Checking in: Vivanta by Taj, Malabar Cochin

It generally takes a very special situation for me to consider dropping $300+ per night on a hotel room. I rarely see the value in that high a spend for what is essentially a bed and shower in most cases. And when I do stay at such hotels I certainly have higher expectations of them. After all, for that much more money there must be something more that comes with it, right?

The Vivanta by Taj, Malabar Cochin is generally the most expensive property in Kochi and it was certainly not in my price range for the trip. But when things got screwed up at the hotel I was actually booked at and we ended up there I was certainly willing to give it a look and see how the other half lives.


First impressions were solid. The fact that we arrived on foot certainly confused them a bit but they barely missed a beat, welcoming us in and getting us situated in our room reasonably quickly. The room was, by nearly every measure, quite lovely.


Well appointed and the fainting couch rather than a regular chair was a nice touch. Ditto on it being large enough that the desk could face out the window rather than into the wall.


OK, the view could’ve been a bit better, but someone has to get the lesser sight lines and I cannot really complain too much there.


The window in the bathroom was a little strange, but we lowered the shade and took care of that.


So the room was fine. Probably not 8x better than the room we were in prior, but definitely better. What else should come with the higher rate? Location and service are two bits I definitely expect.

The location and views were top notch, so long as you didn’t want to leave the property. If you wanted to visit Fort Cochin, where the history really is, that’s a ferry ride away and not necessarily an easy one to get to (though we arrived on it just fine). I also heard rumors of a private boat shuttle over to the Fort but I never actually saw it in action so I don’t really know.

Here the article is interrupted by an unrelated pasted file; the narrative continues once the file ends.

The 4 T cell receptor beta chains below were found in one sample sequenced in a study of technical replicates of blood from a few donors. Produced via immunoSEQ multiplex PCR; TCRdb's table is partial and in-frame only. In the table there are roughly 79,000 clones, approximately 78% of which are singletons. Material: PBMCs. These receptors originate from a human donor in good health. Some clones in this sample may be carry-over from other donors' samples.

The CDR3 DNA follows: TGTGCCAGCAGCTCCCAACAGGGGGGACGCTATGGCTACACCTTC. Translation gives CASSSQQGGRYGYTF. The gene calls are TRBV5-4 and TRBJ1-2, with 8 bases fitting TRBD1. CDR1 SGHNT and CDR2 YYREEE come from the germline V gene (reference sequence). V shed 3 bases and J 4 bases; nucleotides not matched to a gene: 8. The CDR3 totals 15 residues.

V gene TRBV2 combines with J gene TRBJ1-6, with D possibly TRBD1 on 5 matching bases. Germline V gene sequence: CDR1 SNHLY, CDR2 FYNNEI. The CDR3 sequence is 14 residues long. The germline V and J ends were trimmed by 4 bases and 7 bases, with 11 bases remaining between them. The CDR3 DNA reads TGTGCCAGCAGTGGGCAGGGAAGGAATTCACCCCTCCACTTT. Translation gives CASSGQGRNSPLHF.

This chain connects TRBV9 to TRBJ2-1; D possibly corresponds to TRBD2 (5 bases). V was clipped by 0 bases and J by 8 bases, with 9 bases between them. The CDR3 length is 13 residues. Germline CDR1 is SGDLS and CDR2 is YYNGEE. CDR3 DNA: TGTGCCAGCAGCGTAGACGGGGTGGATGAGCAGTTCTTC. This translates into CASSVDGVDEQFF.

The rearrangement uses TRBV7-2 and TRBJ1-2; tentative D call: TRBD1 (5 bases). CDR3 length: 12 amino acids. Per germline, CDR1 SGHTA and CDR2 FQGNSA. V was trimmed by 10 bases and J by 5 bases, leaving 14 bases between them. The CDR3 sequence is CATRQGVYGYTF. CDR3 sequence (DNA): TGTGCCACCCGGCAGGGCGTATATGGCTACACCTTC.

Service was mostly good, though there were definitely some holes as well. Being greeted by name from a staff member to whom I hadn’t introduced myself was a nice touch. The pool staff rarely cleaning up the area when guests left, routinely running out of towels and being slow on the beer service was notably less impressive. When it was good it was a solid product. But when it was bad, it was pretty insulting considering the prices being charged.

The other thing that was surprisingly disappointing was the quality of the basic amenities. Things like towels that were more scratchy than soft. Yeah, it is a little thing and I certainly still ended up dry at the end of my shower, but those little things are where a hotel that wants to be a true luxury property should shine.

The food at the couple on-site restaurants we tried was pretty good, though not the best meals we had in town. Not particularly surprising given that there were a couple very good restaurants available. Not sure that I really expected more (or if I should have), but it wasn’t amazing. Some decent flavors at least in most meals.